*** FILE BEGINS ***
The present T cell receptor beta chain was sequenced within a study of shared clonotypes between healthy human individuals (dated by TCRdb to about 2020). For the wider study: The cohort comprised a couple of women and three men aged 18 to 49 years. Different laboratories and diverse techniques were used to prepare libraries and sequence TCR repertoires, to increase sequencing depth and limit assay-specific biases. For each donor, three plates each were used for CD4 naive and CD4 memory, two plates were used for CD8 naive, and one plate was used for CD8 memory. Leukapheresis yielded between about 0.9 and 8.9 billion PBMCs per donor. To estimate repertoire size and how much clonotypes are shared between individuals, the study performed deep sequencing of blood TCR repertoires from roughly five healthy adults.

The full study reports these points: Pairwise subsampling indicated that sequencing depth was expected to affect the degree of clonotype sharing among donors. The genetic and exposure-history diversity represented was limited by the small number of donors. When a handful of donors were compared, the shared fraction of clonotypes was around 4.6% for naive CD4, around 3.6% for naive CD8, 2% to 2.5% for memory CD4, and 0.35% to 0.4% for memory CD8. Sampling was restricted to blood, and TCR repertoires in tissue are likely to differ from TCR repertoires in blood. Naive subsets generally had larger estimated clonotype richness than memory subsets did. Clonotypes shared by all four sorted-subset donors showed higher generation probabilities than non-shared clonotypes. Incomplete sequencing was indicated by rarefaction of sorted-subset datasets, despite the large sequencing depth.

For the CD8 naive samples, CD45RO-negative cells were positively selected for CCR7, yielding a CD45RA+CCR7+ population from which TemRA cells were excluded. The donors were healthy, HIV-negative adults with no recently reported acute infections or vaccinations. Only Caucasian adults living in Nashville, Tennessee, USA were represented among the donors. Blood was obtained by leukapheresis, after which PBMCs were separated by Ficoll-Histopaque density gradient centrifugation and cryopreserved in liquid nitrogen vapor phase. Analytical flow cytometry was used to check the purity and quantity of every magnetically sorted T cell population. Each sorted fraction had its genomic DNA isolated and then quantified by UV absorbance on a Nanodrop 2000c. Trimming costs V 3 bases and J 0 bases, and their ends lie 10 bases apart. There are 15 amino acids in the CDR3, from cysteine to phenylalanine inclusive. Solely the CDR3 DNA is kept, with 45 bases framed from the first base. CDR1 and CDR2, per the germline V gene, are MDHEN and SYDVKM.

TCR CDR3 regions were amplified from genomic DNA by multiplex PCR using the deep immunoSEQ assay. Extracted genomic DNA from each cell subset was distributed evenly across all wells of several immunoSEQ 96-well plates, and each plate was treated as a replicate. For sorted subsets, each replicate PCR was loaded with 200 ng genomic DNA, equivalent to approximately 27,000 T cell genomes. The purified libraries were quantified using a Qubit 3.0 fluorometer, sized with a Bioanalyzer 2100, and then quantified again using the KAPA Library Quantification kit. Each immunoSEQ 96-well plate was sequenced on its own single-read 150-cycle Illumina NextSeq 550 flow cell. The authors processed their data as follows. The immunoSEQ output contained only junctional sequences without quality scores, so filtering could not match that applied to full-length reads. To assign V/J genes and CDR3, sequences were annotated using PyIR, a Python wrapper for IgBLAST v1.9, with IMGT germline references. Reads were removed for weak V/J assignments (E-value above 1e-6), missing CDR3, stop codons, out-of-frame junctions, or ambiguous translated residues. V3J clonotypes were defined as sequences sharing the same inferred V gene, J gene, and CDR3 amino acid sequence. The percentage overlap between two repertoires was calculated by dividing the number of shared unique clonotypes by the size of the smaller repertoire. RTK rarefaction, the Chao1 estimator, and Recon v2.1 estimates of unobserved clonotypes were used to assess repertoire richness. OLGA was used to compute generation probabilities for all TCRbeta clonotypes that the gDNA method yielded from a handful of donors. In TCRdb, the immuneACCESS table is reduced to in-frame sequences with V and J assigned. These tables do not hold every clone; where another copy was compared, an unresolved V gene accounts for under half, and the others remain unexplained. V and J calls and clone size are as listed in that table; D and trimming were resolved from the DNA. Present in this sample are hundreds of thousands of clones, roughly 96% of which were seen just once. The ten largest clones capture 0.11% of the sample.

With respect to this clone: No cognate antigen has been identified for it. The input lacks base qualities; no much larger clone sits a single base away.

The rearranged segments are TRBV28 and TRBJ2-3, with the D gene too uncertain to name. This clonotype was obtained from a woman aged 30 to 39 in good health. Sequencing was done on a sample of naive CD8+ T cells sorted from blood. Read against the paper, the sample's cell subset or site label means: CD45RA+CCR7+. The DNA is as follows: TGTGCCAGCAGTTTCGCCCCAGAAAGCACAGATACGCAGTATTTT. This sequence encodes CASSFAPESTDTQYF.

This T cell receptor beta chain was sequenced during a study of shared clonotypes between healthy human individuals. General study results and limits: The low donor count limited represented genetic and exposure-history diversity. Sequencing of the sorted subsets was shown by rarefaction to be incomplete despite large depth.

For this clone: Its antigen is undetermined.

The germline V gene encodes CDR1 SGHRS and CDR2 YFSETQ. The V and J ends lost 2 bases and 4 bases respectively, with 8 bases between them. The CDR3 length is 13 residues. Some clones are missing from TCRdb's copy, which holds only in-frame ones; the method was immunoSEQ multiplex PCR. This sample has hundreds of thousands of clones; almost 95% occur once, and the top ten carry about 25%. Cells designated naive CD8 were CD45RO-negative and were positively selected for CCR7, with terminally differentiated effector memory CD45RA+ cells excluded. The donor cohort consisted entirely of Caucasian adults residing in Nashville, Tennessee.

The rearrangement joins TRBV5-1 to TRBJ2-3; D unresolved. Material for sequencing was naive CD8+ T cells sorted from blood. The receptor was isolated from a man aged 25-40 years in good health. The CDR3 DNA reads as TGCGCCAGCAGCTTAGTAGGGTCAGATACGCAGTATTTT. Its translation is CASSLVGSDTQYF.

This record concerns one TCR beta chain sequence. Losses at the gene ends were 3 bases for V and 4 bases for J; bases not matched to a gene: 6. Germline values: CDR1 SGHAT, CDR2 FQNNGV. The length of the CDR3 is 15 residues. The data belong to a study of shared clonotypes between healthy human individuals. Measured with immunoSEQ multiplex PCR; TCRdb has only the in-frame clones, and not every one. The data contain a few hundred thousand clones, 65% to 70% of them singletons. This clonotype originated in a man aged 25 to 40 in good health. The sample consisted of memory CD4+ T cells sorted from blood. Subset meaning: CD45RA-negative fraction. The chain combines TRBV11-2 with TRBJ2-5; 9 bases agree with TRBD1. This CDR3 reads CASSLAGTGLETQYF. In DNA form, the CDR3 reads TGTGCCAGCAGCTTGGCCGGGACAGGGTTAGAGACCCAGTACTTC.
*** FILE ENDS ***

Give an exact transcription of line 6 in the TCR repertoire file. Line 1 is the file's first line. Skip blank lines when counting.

The rearranged segments are TRBV28 and TRBJ2-3, with the D gene too uncertain to name. This clonotype was obtained from a woman aged 30 to 39 in good health. Sequencing was done on a sample of naive CD8+ T cells sorted from blood. Read against the paper, the sample's cell subset or site label means: CD45RA+CCR7+. The DNA is as follows: TGTGCCAGCAGTTTCGCCCCAGAAAGCACAGATACGCAGTATTTT. This sequence encodes CASSFAPESTDTQYF.